Gregory Campbell was a top-six forward and it worked. It worked against a terrible team that has now lost five games in a row, but it worked. Let’s all acknowledge it.
To say Claude Julien doesn’t get enough credit is an understatement. Yes, he’s a very good defensive mind, but that’s never the argument when it comes to the Bruins’ bench boss. It’s his game and player management that always seems to be in question.
There are two sides to every argument, but if Julien can face scrutiny for the decisions he makes when it comes to players (shuffling lines, ice time, and, of course, his handling of Tyler Seguin), is anyone allowed to give him credit when he’s right?
He was right with his latest batch of moves. Julien shuffled the lines for Monday’s game against the Hurricanes, dropping Seguin to the third line and putting Campbell, a meat-and-potatoes center who has made a career out of work as a bottom-six center and penalty killer, on the second line with two of the team’s best goal-scorers in Brad Marchand and Jaromir Jagr. [He also exiled Rich Peverley to the fourth line, but that didn’t get as much attention because it didn’t involve Seguin.]
Both moves worked. The Campbell line was Boston’s best on the night with two goals from Marchand and a goal from Andrew Ference assisted by Campbell, and the line of the speedy Peverley between Jordan Caron and Shawn Thornton – strong players but longshots to participate in Olympic speed skating any time soon – scored two goals of their own. It all led to the Bruins scoring a season-high six goals, which is only kind of impressive because although they did it without their best forward (Patrice Bergeron), they also did it against a Hurricanes team that was apparently unfamiliar with the concept of wraparounds.
But back to Julien. There are enough fictitious straw man arguments about this guy to fill a [fill in the blank: let’s use four-hour radio show as an example]. While he’s certainly typecast in certain ways (how did Jay Pandolfo stay in the lineup as long as he did?) and he is certainly guilty of questionable moves (why try Seguin, an inexperienced NHL center, in the middle if the leash was going to be so short that the plug was pulled after three-plus periods?), the same things get repeated about Julien, with only a fraction of them being true or making sense.
We’ll start with the notion that Julien only picks on the young guys and gives the veterans a free pass. It’s a nice and shiny argument, but the only scenario in which it’s true is if Peverley and Shawn Thornton have been lying about their ages. Julien has made both of them healthy scratches this season. Peverley is 30 and Thornton is 35, and both players are very popular in the Bruins’ dressing room.
A cousin of that theory is the argument that Julien lets Milan Lucic and Nathan Horton do whatever they want without consequence. Subscribers to this belief will claim that the two power forwards can put on as many disappearing acts as they want and Julien won’t touch them. Wrong again. A slumping Lucic was demoted to the third line on March 25. Yes, that demotion lasted less than a game, but do you know why it did? Because Lucic responded. Lucic scored in the second period of that game before being reuinited with David Krejci and Nathan Horton to start the third.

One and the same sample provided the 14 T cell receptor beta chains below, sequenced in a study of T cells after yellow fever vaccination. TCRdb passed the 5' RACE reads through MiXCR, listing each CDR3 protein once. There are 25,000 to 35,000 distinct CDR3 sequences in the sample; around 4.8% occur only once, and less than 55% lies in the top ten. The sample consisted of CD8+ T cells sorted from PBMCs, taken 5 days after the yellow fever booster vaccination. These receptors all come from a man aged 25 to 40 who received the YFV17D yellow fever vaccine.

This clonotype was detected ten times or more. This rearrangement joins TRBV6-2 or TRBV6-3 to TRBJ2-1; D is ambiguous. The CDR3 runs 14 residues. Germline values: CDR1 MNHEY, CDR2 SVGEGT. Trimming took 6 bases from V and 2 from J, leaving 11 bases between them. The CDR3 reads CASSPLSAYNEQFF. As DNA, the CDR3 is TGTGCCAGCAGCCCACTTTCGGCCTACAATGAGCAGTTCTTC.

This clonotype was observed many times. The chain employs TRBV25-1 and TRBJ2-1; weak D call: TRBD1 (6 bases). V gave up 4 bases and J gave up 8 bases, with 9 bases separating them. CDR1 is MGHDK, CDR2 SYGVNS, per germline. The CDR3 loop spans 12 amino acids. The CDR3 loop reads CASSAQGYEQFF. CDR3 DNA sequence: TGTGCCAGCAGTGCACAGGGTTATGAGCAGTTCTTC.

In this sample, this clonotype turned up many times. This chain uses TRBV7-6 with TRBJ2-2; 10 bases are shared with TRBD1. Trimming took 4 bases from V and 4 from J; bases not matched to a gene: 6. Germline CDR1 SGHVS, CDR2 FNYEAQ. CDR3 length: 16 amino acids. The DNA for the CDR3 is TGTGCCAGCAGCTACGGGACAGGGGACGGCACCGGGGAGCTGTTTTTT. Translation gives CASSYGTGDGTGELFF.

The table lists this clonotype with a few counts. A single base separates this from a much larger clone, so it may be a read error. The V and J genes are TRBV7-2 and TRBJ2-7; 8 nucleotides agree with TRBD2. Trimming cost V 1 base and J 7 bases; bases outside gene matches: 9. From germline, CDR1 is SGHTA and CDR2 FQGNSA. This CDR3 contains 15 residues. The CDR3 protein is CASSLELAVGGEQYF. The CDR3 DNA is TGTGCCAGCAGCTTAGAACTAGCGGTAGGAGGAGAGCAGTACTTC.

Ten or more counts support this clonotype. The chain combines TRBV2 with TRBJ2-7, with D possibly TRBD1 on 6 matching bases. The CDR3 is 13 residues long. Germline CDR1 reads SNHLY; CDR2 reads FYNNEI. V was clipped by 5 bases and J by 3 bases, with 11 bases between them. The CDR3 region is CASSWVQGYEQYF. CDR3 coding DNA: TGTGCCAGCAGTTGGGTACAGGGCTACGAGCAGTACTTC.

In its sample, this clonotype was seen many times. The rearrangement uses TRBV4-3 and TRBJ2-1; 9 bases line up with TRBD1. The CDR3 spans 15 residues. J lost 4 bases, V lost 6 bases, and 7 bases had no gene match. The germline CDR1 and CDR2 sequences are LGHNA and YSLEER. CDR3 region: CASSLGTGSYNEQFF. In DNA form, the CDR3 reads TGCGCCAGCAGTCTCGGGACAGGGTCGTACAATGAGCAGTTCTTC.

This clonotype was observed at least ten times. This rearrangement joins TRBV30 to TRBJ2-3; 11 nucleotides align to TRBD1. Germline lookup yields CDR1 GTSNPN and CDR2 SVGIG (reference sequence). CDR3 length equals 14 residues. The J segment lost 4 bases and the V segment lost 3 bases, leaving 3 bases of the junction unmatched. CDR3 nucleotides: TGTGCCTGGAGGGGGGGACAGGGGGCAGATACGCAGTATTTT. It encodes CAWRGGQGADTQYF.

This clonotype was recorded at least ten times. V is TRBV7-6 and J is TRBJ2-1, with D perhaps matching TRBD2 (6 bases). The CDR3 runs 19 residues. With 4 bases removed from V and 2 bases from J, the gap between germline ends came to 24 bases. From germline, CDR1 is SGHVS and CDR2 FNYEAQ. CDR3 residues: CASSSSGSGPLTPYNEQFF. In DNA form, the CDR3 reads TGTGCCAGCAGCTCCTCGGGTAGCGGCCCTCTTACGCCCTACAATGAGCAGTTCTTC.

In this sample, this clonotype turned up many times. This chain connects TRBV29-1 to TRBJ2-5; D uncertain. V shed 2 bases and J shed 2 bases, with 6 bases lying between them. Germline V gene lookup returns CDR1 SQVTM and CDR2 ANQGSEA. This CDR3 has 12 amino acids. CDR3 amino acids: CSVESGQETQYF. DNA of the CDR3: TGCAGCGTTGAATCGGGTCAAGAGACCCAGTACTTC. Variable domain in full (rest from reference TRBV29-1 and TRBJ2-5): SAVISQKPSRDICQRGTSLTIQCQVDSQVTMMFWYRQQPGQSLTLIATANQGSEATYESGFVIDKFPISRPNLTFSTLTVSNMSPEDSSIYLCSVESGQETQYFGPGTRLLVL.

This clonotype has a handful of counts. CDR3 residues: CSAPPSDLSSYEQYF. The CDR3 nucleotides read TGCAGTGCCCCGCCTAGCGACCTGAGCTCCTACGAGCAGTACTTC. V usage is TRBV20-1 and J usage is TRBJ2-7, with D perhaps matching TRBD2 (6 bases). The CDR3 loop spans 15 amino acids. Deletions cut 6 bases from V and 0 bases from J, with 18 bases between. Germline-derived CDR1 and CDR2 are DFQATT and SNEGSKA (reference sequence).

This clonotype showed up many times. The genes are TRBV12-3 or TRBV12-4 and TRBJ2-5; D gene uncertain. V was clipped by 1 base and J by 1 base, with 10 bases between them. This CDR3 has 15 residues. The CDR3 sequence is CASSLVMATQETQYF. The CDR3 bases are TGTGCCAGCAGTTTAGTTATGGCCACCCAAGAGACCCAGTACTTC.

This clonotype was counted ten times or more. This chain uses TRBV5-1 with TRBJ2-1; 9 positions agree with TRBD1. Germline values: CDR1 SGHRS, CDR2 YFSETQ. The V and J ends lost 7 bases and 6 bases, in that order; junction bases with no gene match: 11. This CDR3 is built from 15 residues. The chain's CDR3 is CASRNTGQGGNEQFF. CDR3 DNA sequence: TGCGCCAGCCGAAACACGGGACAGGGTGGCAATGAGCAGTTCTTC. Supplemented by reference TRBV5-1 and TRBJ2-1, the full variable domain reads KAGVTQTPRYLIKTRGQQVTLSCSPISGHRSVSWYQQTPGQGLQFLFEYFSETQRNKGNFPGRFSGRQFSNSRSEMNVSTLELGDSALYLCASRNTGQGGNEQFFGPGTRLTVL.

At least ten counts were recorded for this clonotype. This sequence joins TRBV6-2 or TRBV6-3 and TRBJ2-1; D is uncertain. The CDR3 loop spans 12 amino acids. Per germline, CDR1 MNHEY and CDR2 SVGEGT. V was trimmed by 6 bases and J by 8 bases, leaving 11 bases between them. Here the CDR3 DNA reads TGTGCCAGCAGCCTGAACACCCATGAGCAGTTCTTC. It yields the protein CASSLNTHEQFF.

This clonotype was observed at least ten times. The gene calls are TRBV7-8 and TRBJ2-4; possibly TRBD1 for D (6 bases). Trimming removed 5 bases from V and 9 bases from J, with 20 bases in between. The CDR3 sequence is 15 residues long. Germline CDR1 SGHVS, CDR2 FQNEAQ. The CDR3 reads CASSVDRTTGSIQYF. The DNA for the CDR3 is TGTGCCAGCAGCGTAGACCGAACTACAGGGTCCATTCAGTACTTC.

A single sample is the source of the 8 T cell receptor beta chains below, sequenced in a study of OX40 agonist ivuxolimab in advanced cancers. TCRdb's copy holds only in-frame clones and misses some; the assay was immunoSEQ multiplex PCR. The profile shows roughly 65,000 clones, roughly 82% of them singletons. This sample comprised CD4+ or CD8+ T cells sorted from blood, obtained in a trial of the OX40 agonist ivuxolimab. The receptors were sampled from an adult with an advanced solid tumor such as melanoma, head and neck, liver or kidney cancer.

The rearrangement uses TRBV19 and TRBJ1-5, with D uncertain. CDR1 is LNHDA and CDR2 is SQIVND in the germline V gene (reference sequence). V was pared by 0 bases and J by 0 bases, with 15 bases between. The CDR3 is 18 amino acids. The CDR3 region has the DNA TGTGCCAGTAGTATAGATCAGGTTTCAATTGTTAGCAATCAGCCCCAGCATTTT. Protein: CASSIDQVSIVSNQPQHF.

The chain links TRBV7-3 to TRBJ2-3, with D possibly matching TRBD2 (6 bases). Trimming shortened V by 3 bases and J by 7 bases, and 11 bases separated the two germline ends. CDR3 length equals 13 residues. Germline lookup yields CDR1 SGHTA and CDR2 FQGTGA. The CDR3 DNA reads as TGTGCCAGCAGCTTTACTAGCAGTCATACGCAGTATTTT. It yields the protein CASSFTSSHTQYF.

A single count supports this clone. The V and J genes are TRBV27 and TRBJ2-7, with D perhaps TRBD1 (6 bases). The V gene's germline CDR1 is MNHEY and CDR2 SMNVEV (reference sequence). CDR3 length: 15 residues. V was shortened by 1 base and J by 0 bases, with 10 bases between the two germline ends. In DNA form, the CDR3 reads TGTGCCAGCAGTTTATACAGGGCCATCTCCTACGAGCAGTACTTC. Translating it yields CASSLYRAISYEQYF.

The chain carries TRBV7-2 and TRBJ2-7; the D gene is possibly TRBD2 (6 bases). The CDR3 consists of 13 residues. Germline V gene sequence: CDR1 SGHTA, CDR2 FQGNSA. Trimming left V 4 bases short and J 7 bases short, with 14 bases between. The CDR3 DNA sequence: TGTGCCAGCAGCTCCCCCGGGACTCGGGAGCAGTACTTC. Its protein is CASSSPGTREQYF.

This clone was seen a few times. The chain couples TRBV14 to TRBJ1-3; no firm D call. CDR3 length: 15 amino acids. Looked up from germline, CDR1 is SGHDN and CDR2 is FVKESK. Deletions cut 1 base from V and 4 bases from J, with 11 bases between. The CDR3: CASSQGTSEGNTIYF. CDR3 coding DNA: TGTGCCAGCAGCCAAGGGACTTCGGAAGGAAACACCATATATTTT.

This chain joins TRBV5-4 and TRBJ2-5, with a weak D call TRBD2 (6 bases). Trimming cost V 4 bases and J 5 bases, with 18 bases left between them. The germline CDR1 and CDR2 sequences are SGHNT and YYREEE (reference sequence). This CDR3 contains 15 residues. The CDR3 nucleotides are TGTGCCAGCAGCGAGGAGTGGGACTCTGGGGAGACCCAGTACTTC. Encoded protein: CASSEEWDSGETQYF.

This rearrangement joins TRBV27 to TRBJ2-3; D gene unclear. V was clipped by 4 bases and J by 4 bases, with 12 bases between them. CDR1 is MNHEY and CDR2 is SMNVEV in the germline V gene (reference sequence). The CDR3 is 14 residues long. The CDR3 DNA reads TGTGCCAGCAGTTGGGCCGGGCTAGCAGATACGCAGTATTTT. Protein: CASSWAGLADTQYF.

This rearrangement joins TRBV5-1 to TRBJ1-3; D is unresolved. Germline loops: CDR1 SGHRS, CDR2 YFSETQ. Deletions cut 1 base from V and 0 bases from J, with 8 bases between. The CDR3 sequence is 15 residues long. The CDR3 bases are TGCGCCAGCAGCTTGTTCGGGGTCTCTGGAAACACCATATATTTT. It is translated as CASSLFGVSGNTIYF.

If you think Horton’s getting a free pass, that isn’t true either. Julien gave Horton 15:02 of ice time Monday, which was seventh among Bruins’ forwards and his lowest total in 13 games. Horton scored in the third period, too, and now has five goals in his last seven games.
Then there’s Seguin, who gets his slaps on the wrist just like everybody else and deals with them just like everybody else. Yet when Lucic isn’t playing well, people want him benched (or traded; talk radio callers had a blast with that this year). When Seguin isn’t playing well, Julien gets flack for doing his job and taking action.
Why wasn’t Seguin on that dreadful 6-on-4 Saturday night in Montreal when he leads the team in shots on goal? Because he had no shots on goal that night. It wasn’t Julien picking on him or "bullying the kid." It was Julien trying to get something done with guys he was confident could do it.
Bruins fans and a lot of the media are gaga for Seguin. Fine. They have plenty of reason to be – he’s the most talented player on the Bruins. He’s also a big boy and can handle one game on the third line (Monday's game was the first of the season in which Seguin didn't start on one of the top two lined). He’ll bounce back from some subpar performances just like the other guys who have slumped have. If he doesn’t and he stays on the third line, that’s not on Julien.
Claude Julien is a lot of things. He’s a defensive-minded coach who will never believe in having one workhorse goalie. He’s a right-handed shot. He’s not necessarily a believer in pronouncing “Lucic” or “Khudobin” correctly. He’s also a smart guy who knows what he’s doing. It's OK to point that out every now and then.